Emrys Westacott on Philosophy and Everyday Living

Interview by Sophie Roell in The Browser:

25rude_CA1.450Your own book, The Virtues of our Vices makes, I think, a brilliant case for applying philosophy to everyday living, because, as you point out in the introduction, apparently trivial things – like a colleague being rude to us – have a much bigger impact on us on a day-to-day basis than ruminations on the meaning of life.

A lot of philosophy concerns fairly theoretical issues – the correct definition of concepts like justice, the relation between mind and body, or the nature of the soul. These are problems that have been inherited down the years from Plato and Aristotle, Descartes and Kant. There is another tradition which sees philosophy as a reflection on life. This includes discussion of ethical problems that we face, but also focuses on the way we conduct ourselves, the way we live, the way we relate to each other. I see my book as a contribution to that tradition. Not so much an attempt to solve complex metaphysical problems, or problems in the theory of knowledge or the philosophy of mind, but a reflection on the way we live.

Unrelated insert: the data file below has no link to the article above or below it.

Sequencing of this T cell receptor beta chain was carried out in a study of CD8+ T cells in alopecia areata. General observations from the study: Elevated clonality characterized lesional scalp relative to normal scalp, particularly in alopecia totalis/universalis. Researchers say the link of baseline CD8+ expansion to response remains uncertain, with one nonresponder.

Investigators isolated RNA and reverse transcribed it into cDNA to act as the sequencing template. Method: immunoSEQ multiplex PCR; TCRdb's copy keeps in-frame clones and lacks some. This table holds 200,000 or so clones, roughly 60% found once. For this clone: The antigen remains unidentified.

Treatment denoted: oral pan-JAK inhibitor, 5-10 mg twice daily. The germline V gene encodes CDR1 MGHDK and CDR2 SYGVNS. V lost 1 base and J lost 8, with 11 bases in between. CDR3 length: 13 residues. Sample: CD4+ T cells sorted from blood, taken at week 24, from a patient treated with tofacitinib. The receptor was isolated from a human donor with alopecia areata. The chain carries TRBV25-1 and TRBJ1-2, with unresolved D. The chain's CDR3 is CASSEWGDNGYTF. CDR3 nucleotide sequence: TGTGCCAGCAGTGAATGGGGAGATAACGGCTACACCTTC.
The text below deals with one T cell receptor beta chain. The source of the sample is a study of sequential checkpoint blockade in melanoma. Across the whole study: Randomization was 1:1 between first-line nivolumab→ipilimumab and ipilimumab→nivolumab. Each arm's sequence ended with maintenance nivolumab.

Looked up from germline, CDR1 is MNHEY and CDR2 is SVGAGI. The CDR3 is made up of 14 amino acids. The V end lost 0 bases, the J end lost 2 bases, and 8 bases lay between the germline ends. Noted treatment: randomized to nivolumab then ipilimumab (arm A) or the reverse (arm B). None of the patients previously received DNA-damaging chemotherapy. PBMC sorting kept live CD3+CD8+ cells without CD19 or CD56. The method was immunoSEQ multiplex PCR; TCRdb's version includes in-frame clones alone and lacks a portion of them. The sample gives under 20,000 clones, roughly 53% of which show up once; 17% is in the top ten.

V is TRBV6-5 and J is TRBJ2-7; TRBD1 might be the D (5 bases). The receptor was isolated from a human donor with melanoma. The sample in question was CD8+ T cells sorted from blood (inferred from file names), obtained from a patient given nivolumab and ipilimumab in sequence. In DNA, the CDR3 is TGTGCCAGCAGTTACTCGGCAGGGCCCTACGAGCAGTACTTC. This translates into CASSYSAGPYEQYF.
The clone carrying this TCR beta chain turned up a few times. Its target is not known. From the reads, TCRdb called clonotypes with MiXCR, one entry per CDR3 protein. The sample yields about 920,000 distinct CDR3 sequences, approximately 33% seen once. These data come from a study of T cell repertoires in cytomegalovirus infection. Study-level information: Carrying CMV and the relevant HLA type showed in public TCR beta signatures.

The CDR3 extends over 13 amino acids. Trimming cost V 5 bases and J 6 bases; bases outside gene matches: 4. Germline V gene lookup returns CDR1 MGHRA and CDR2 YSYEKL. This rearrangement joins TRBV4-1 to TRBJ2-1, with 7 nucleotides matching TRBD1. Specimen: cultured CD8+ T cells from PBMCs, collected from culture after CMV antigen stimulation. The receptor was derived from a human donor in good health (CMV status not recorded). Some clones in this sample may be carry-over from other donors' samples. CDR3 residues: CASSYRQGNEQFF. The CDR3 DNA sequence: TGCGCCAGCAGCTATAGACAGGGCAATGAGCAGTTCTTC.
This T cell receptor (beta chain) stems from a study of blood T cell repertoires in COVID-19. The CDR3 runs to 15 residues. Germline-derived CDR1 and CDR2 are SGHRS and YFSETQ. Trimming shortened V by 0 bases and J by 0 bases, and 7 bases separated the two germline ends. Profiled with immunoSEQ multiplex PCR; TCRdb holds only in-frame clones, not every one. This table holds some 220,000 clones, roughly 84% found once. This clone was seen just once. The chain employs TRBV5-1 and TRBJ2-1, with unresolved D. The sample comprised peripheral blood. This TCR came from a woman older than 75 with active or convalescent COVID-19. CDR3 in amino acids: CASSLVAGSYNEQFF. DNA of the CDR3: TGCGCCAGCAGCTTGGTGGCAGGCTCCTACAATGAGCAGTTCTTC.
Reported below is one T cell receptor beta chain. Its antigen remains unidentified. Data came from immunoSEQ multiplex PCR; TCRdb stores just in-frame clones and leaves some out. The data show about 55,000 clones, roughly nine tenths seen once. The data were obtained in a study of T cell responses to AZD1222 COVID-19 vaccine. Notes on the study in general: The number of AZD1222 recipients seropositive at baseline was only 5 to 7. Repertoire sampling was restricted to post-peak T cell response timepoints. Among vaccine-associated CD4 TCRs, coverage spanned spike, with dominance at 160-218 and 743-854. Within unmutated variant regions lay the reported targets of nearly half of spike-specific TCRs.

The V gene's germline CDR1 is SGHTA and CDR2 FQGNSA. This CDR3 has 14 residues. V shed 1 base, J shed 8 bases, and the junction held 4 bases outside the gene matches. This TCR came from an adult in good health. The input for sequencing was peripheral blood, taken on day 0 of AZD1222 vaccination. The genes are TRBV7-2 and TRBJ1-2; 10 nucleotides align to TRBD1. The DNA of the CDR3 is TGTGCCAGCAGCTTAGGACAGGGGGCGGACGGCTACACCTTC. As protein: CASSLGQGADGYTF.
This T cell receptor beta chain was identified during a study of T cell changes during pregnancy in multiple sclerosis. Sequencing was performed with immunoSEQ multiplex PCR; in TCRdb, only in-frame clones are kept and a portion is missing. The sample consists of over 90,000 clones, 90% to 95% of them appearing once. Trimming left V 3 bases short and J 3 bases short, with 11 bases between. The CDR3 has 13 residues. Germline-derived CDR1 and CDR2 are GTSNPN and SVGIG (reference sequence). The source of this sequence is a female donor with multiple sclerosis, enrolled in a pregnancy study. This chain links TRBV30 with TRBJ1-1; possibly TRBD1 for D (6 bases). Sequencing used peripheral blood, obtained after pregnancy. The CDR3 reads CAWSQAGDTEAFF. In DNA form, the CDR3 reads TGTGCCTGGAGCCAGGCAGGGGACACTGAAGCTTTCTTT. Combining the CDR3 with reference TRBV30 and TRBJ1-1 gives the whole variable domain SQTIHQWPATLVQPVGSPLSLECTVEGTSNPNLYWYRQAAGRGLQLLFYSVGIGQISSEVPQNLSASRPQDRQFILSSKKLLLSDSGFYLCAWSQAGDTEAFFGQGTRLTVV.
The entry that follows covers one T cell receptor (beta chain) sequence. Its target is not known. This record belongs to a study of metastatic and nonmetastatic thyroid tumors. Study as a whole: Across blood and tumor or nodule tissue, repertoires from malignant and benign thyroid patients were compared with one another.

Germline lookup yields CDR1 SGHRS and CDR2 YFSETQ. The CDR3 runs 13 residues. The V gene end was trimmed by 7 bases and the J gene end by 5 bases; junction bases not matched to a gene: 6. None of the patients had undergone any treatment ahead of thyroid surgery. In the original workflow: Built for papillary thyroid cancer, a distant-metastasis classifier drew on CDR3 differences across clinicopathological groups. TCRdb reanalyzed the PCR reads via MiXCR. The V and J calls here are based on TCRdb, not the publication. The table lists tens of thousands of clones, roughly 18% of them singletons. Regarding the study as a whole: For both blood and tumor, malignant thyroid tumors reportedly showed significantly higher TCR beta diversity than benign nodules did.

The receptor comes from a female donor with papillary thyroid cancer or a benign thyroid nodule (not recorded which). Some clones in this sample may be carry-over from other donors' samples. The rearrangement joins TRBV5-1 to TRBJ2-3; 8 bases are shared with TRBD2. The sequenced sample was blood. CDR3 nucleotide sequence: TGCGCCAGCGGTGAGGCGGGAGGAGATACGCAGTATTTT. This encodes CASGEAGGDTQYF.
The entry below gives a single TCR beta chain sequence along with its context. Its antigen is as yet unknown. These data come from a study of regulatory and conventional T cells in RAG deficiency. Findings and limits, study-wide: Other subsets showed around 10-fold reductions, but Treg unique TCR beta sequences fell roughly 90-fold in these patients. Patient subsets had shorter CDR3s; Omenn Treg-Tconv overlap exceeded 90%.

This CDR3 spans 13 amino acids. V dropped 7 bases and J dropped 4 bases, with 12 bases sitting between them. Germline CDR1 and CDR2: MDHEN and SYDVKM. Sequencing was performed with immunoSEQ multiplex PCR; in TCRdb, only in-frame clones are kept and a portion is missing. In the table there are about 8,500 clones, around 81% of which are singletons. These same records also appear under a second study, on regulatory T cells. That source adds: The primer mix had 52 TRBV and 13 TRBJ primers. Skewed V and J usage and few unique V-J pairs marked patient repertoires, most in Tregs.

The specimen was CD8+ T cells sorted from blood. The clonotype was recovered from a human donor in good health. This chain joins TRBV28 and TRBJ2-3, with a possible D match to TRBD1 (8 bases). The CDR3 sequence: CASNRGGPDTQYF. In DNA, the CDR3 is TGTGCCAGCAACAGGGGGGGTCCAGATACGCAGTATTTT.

Do you feel this side of philosophy has been neglected?

I do. In one of the books I’ve chosen, The Guide to the Good Life: The Ancient Art of Stoic Joy, William Irvine makes this very explicit. In ancient times, Plato and Aristotle and other philosophers did deal with theoretical problems, but the Greeks and the Romans understood philosophy as something that people had and used in everyday life, and there were competing schools of philosophy.

More here.